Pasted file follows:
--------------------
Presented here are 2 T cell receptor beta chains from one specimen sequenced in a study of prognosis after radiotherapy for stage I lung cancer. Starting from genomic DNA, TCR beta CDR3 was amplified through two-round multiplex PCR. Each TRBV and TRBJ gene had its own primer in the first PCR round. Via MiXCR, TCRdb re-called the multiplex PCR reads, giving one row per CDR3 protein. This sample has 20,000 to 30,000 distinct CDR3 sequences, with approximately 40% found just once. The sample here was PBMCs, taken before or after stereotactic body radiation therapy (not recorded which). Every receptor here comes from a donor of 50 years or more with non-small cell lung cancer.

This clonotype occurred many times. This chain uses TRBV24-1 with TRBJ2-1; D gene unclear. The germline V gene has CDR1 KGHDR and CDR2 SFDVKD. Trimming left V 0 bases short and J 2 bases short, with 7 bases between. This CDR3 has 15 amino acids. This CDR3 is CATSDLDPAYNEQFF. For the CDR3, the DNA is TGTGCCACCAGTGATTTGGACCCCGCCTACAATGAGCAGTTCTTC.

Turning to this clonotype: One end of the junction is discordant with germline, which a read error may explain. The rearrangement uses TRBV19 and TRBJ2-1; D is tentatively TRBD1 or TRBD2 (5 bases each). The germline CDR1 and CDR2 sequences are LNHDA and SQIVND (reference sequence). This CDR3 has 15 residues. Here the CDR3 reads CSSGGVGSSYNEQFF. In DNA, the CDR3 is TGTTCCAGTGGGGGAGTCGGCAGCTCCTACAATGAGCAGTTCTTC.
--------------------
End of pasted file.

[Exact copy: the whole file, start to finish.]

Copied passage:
Presented here are 2 T cell receptor beta chains from one specimen sequenced in a study of prognosis after radiotherapy for stage I lung cancer. Starting from genomic DNA, TCR beta CDR3 was amplified through two-round multiplex PCR. Each TRBV and TRBJ gene had its own primer in the first PCR round. Via MiXCR, TCRdb re-called the multiplex PCR reads, giving one row per CDR3 protein. This sample has 20,000 to 30,000 distinct CDR3 sequences, with approximately 40% found just once. The sample here was PBMCs, taken before or after stereotactic body radiation therapy (not recorded which). Every receptor here comes from a donor of 50 years or more with non-small cell lung cancer.

This clonotype occurred many times. This chain uses TRBV24-1 with TRBJ2-1; D gene unclear. The germline V gene has CDR1 KGHDR and CDR2 SFDVKD. Trimming left V 0 bases short and J 2 bases short, with 7 bases between. This CDR3 has 15 amino acids. This CDR3 is CATSDLDPAYNEQFF. For the CDR3, the DNA is TGTGCCACCAGTGATTTGGACCCCGCCTACAATGAGCAGTTCTTC.

Turning to this clonotype: One end of the junction is discordant with germline, which a read error may explain. The rearrangement uses TRBV19 and TRBJ2-1; D is tentatively TRBD1 or TRBD2 (5 bases each). The germline CDR1 and CDR2 sequences are LNHDA and SQIVND (reference sequence). This CDR3 has 15 residues. Here the CDR3 reads CSSGGVGSSYNEQFF. In DNA, the CDR3 is TGTTCCAGTGGGGGAGTCGGCAGCTCCTACAATGAGCAGTTCTTC.